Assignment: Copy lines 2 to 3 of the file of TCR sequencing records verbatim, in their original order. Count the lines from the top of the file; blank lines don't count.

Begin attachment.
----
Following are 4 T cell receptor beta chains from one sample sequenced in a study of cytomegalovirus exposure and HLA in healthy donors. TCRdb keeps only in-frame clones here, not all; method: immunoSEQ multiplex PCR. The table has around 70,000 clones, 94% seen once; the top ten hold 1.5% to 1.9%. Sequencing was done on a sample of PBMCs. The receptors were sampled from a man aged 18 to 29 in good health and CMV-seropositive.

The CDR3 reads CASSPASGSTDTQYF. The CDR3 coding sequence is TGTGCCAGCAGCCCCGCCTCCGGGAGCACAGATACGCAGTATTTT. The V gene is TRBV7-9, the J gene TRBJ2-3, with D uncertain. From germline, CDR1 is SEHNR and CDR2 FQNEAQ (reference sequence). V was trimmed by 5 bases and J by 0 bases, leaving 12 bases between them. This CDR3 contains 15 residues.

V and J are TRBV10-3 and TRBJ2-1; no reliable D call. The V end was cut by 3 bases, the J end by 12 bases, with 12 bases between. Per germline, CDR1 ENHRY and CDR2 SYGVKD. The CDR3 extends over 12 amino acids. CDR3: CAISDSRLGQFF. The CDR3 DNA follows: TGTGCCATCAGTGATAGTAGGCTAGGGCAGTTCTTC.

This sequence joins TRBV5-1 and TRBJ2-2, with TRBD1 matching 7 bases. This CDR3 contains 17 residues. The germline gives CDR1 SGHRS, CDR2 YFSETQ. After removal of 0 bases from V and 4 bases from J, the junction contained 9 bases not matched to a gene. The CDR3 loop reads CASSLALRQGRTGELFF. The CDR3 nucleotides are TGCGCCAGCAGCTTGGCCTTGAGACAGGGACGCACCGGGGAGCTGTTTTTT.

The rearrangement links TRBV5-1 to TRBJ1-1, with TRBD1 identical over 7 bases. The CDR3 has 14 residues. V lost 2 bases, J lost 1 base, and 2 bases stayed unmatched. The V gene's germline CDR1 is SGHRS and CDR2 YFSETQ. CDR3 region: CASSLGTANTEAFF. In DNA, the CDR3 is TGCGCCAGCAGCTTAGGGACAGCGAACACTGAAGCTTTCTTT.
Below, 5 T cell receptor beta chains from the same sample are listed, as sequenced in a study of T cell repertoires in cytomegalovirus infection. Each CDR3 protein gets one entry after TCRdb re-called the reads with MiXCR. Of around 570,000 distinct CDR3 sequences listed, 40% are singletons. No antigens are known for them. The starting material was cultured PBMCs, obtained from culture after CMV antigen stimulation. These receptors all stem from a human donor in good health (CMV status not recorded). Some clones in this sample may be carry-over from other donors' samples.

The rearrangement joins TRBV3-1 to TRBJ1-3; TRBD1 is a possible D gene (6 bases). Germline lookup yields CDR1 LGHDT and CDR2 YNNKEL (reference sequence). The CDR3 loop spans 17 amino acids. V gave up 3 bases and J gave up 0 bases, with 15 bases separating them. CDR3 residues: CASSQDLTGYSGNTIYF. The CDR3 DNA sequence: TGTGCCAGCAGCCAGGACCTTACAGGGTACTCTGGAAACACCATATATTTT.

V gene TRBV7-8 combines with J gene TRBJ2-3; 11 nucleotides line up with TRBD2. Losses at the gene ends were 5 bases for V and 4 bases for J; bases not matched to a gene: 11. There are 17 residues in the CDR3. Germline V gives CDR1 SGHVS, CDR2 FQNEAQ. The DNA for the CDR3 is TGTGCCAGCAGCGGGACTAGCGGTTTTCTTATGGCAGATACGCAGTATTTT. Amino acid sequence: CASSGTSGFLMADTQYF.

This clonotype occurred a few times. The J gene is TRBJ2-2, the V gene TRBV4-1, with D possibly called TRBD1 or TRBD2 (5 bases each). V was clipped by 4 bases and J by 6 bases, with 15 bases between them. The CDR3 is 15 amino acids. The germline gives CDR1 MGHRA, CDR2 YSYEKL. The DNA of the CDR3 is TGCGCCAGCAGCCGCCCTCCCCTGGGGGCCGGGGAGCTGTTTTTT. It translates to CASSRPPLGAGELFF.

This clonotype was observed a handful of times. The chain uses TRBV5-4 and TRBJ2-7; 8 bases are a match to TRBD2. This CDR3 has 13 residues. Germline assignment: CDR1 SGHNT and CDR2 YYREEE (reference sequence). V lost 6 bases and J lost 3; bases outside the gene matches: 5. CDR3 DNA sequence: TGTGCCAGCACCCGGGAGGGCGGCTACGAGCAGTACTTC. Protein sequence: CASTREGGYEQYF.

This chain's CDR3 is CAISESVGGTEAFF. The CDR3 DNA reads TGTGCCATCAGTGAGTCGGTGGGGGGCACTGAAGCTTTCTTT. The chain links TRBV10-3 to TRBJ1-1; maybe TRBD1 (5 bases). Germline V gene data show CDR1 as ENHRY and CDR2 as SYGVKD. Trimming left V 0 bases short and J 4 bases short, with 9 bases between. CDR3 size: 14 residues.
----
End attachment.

The CDR3 reads CASSPASGSTDTQYF. The CDR3 coding sequence is TGTGCCAGCAGCCCCGCCTCCGGGAGCACAGATACGCAGTATTTT. The V gene is TRBV7-9, the J gene TRBJ2-3, with D uncertain. From germline, CDR1 is SEHNR and CDR2 FQNEAQ (reference sequence). V was trimmed by 5 bases and J by 0 bases, leaving 12 bases between them. This CDR3 contains 15 residues.

V and J are TRBV10-3 and TRBJ2-1; no reliable D call. The V end was cut by 3 bases, the J end by 12 bases, with 12 bases between. Per germline, CDR1 ENHRY and CDR2 SYGVKD. The CDR3 extends over 12 amino acids. CDR3: CAISDSRLGQFF. The CDR3 DNA follows: TGTGCCATCAGTGATAGTAGGCTAGGGCAGTTCTTC.